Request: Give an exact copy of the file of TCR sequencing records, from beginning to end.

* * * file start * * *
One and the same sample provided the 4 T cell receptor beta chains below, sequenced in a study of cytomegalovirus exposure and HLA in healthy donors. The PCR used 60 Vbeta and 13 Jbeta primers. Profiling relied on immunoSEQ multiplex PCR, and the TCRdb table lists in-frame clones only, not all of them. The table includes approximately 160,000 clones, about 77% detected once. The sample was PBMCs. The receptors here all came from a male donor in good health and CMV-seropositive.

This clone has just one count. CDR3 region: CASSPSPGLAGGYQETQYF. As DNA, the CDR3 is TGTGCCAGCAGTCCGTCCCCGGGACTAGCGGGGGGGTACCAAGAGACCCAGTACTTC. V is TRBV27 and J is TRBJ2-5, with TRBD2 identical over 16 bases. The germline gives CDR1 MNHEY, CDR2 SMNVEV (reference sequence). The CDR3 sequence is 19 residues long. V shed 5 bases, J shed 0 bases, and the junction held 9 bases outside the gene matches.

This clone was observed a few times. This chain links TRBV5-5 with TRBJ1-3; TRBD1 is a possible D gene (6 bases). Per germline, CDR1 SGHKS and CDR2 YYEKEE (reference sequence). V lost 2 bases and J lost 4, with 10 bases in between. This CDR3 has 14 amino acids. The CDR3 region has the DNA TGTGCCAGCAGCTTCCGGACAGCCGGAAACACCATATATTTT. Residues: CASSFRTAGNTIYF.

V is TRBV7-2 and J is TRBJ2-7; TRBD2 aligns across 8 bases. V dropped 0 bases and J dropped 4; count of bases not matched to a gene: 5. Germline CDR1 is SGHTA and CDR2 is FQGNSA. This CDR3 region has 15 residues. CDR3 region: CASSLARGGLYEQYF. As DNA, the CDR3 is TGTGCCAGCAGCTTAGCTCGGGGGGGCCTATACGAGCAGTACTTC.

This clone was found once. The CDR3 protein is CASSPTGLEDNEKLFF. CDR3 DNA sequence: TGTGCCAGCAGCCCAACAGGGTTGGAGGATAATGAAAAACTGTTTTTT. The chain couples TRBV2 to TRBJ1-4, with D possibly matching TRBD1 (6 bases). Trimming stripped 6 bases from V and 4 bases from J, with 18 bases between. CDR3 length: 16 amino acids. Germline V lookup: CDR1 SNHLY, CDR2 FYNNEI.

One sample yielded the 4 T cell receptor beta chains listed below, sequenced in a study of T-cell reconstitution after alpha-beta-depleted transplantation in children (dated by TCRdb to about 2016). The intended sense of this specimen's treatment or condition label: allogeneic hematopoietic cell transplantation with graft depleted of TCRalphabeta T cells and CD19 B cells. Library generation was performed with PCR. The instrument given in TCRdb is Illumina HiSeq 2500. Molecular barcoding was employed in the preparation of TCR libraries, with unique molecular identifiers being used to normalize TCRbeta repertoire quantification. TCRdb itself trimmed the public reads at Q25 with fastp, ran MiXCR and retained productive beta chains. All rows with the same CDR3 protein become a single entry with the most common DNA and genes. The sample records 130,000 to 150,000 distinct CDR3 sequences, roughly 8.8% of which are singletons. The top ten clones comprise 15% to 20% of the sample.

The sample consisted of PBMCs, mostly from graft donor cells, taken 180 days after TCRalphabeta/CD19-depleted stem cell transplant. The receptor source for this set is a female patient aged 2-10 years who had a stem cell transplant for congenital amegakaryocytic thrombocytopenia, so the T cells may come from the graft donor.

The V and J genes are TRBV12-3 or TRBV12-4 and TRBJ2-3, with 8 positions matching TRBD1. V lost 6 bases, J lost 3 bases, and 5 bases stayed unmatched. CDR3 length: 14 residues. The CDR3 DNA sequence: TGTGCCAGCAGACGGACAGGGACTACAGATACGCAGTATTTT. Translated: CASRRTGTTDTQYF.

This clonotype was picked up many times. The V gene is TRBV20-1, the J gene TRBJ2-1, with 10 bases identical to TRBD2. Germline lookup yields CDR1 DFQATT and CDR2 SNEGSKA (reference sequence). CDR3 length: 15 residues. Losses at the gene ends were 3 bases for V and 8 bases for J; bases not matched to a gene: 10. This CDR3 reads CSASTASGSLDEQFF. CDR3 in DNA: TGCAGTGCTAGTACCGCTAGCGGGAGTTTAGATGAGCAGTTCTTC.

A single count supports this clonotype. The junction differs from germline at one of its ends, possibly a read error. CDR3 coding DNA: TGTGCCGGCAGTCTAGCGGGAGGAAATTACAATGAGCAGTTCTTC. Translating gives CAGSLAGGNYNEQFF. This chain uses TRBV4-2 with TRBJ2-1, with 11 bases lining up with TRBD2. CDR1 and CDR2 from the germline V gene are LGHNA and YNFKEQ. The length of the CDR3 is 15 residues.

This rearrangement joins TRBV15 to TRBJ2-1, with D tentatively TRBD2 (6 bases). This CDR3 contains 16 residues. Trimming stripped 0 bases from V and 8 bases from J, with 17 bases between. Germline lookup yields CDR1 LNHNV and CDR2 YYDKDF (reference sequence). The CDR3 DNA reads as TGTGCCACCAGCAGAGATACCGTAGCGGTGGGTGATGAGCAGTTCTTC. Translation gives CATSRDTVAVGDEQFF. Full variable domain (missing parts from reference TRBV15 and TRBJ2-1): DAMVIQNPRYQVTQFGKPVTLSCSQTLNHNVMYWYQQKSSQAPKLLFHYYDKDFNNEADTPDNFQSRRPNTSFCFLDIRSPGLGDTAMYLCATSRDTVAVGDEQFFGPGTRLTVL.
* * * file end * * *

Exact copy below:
One and the same sample provided the 4 T cell receptor beta chains below, sequenced in a study of cytomegalovirus exposure and HLA in healthy donors. The PCR used 60 Vbeta and 13 Jbeta primers. Profiling relied on immunoSEQ multiplex PCR, and the TCRdb table lists in-frame clones only, not all of them. The table includes approximately 160,000 clones, about 77% detected once. The sample was PBMCs. The receptors here all came from a male donor in good health and CMV-seropositive.

This clone has just one count. CDR3 region: CASSPSPGLAGGYQETQYF. As DNA, the CDR3 is TGTGCCAGCAGTCCGTCCCCGGGACTAGCGGGGGGGTACCAAGAGACCCAGTACTTC. V is TRBV27 and J is TRBJ2-5, with TRBD2 identical over 16 bases. The germline gives CDR1 MNHEY, CDR2 SMNVEV (reference sequence). The CDR3 sequence is 19 residues long. V shed 5 bases, J shed 0 bases, and the junction held 9 bases outside the gene matches.

This clone was observed a few times. This chain links TRBV5-5 with TRBJ1-3; TRBD1 is a possible D gene (6 bases). Per germline, CDR1 SGHKS and CDR2 YYEKEE (reference sequence). V lost 2 bases and J lost 4, with 10 bases in between. This CDR3 has 14 amino acids. The CDR3 region has the DNA TGTGCCAGCAGCTTCCGGACAGCCGGAAACACCATATATTTT. Residues: CASSFRTAGNTIYF.

V is TRBV7-2 and J is TRBJ2-7; TRBD2 aligns across 8 bases. V dropped 0 bases and J dropped 4; count of bases not matched to a gene: 5. Germline CDR1 is SGHTA and CDR2 is FQGNSA. This CDR3 region has 15 residues. CDR3 region: CASSLARGGLYEQYF. As DNA, the CDR3 is TGTGCCAGCAGCTTAGCTCGGGGGGGCCTATACGAGCAGTACTTC.

This clone was found once. The CDR3 protein is CASSPTGLEDNEKLFF. CDR3 DNA sequence: TGTGCCAGCAGCCCAACAGGGTTGGAGGATAATGAAAAACTGTTTTTT. The chain couples TRBV2 to TRBJ1-4, with D possibly matching TRBD1 (6 bases). Trimming stripped 6 bases from V and 4 bases from J, with 18 bases between. CDR3 length: 16 amino acids. Germline V lookup: CDR1 SNHLY, CDR2 FYNNEI.

One sample yielded the 4 T cell receptor beta chains listed below, sequenced in a study of T-cell reconstitution after alpha-beta-depleted transplantation in children (dated by TCRdb to about 2016). The intended sense of this specimen's treatment or condition label: allogeneic hematopoietic cell transplantation with graft depleted of TCRalphabeta T cells and CD19 B cells. Library generation was performed with PCR. The instrument given in TCRdb is Illumina HiSeq 2500. Molecular barcoding was employed in the preparation of TCR libraries, with unique molecular identifiers being used to normalize TCRbeta repertoire quantification. TCRdb itself trimmed the public reads at Q25 with fastp, ran MiXCR and retained productive beta chains. All rows with the same CDR3 protein become a single entry with the most common DNA and genes. The sample records 130,000 to 150,000 distinct CDR3 sequences, roughly 8.8% of which are singletons. The top ten clones comprise 15% to 20% of the sample.

The sample consisted of PBMCs, mostly from graft donor cells, taken 180 days after TCRalphabeta/CD19-depleted stem cell transplant. The receptor source for this set is a female patient aged 2-10 years who had a stem cell transplant for congenital amegakaryocytic thrombocytopenia, so the T cells may come from the graft donor.

The V and J genes are TRBV12-3 or TRBV12-4 and TRBJ2-3, with 8 positions matching TRBD1. V lost 6 bases, J lost 3 bases, and 5 bases stayed unmatched. CDR3 length: 14 residues. The CDR3 DNA sequence: TGTGCCAGCAGACGGACAGGGACTACAGATACGCAGTATTTT. Translated: CASRRTGTTDTQYF.

This clonotype was picked up many times. The V gene is TRBV20-1, the J gene TRBJ2-1, with 10 bases identical to TRBD2. Germline lookup yields CDR1 DFQATT and CDR2 SNEGSKA (reference sequence). CDR3 length: 15 residues. Losses at the gene ends were 3 bases for V and 8 bases for J; bases not matched to a gene: 10. This CDR3 reads CSASTASGSLDEQFF. CDR3 in DNA: TGCAGTGCTAGTACCGCTAGCGGGAGTTTAGATGAGCAGTTCTTC.

A single count supports this clonotype. The junction differs from germline at one of its ends, possibly a read error. CDR3 coding DNA: TGTGCCGGCAGTCTAGCGGGAGGAAATTACAATGAGCAGTTCTTC. Translating gives CAGSLAGGNYNEQFF. This chain uses TRBV4-2 with TRBJ2-1, with 11 bases lining up with TRBD2. CDR1 and CDR2 from the germline V gene are LGHNA and YNFKEQ. The length of the CDR3 is 15 residues.

This rearrangement joins TRBV15 to TRBJ2-1, with D tentatively TRBD2 (6 bases). This CDR3 contains 16 residues. Trimming stripped 0 bases from V and 8 bases from J, with 17 bases between. Germline lookup yields CDR1 LNHNV and CDR2 YYDKDF (reference sequence). The CDR3 DNA reads as TGTGCCACCAGCAGAGATACCGTAGCGGTGGGTGATGAGCAGTTCTTC. Translation gives CATSRDTVAVGDEQFF. Full variable domain (missing parts from reference TRBV15 and TRBJ2-1): DAMVIQNPRYQVTQFGKPVTLSCSQTLNHNVMYWYQQKSSQAPKLLFHYYDKDFNNEADTPDNFQSRRPNTSFCFLDIRSPGLGDTAMYLCATSRDTVAVGDEQFFGPGTRLTVL.